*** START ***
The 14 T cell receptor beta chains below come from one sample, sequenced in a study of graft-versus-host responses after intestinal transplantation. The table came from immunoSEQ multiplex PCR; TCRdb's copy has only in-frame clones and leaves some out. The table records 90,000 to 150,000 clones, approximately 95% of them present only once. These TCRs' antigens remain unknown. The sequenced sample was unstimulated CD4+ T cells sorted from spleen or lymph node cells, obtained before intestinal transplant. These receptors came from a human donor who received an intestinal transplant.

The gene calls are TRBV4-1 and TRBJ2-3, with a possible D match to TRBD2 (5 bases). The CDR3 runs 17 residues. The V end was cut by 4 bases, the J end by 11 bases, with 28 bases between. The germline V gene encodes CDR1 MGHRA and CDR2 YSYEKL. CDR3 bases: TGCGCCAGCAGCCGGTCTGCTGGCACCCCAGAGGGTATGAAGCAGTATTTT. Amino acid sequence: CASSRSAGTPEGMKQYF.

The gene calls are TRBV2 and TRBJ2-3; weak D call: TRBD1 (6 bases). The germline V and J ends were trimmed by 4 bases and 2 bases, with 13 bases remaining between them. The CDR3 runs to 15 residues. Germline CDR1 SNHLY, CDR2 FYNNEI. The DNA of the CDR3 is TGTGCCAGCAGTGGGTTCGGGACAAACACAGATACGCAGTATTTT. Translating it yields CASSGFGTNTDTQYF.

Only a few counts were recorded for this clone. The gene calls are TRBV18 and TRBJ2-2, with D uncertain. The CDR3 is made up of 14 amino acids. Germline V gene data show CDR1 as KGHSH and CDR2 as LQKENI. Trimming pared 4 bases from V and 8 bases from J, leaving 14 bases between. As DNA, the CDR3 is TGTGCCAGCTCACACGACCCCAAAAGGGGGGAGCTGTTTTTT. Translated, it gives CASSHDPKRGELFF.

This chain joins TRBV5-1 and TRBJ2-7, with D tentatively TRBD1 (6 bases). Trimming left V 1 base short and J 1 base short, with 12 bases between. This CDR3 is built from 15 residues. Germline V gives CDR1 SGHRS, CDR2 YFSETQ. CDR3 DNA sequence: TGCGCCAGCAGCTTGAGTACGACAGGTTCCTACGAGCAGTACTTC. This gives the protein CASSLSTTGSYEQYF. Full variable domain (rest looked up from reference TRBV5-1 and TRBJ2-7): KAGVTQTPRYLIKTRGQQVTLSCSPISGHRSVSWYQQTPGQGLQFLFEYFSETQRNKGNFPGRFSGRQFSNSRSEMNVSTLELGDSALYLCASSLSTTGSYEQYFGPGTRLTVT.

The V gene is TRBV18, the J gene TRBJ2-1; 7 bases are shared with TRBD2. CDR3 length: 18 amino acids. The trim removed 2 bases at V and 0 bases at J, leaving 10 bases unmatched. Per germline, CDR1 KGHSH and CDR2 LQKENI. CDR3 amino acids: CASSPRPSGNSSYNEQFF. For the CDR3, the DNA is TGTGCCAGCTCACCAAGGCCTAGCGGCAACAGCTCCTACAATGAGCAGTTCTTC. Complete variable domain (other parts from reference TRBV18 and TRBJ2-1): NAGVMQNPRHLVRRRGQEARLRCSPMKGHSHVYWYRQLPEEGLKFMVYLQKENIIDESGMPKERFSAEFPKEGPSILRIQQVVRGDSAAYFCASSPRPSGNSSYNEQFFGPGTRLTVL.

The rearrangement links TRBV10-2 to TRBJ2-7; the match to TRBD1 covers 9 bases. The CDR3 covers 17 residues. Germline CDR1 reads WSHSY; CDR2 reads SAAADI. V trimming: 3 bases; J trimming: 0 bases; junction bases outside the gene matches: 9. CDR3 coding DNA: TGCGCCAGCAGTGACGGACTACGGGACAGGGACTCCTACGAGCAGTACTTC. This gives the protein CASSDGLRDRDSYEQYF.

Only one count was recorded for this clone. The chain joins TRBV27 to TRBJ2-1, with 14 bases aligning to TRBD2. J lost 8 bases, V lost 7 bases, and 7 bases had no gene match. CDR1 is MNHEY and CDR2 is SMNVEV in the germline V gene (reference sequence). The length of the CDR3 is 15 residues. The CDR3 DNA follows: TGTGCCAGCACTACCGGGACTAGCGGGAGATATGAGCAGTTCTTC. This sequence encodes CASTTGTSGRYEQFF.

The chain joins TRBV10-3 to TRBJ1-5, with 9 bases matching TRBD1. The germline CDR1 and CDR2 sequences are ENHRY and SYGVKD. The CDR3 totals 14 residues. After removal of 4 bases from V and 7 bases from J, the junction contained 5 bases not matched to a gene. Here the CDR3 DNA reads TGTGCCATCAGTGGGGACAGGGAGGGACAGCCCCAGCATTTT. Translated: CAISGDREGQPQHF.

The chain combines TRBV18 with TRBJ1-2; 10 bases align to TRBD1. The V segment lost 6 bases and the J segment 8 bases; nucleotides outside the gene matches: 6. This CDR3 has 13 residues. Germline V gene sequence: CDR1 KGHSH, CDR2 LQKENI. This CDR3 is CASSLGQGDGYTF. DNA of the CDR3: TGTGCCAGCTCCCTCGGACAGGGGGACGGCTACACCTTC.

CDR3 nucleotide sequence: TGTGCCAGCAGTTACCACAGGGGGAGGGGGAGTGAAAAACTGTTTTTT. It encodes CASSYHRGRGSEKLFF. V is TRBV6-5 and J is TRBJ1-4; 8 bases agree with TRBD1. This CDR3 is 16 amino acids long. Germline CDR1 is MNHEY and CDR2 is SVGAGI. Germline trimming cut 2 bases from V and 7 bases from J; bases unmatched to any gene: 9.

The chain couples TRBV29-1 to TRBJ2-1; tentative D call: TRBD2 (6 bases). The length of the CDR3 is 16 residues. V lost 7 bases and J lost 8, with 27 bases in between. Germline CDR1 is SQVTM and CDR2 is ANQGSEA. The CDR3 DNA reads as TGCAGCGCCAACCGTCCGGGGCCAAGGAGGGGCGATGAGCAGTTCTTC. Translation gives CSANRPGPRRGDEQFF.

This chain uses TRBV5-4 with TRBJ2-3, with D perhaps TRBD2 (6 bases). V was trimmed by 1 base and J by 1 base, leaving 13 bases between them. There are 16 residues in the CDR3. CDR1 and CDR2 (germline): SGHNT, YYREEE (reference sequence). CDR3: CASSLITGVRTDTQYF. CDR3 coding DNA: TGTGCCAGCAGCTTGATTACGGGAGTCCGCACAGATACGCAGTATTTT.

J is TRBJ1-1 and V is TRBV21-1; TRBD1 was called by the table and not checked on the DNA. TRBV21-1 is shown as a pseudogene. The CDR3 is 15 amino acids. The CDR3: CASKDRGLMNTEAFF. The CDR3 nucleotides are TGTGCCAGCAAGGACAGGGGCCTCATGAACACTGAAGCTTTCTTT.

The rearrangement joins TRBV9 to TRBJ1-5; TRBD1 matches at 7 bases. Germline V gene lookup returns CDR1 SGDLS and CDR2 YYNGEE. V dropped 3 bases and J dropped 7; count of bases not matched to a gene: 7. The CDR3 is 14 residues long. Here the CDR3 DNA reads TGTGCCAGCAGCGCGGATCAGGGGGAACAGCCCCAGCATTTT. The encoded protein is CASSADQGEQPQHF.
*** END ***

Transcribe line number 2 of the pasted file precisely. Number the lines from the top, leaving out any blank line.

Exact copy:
The gene calls are TRBV4-1 and TRBJ2-3, with a possible D match to TRBD2 (5 bases). The CDR3 runs 17 residues. The V end was cut by 4 bases, the J end by 11 bases, with 28 bases between. The germline V gene encodes CDR1 MGHRA and CDR2 YSYEKL. CDR3 bases: TGCGCCAGCAGCCGGTCTGCTGGCACCCCAGAGGGTATGAAGCAGTATTTT. Amino acid sequence: CASSRSAGTPEGMKQYF.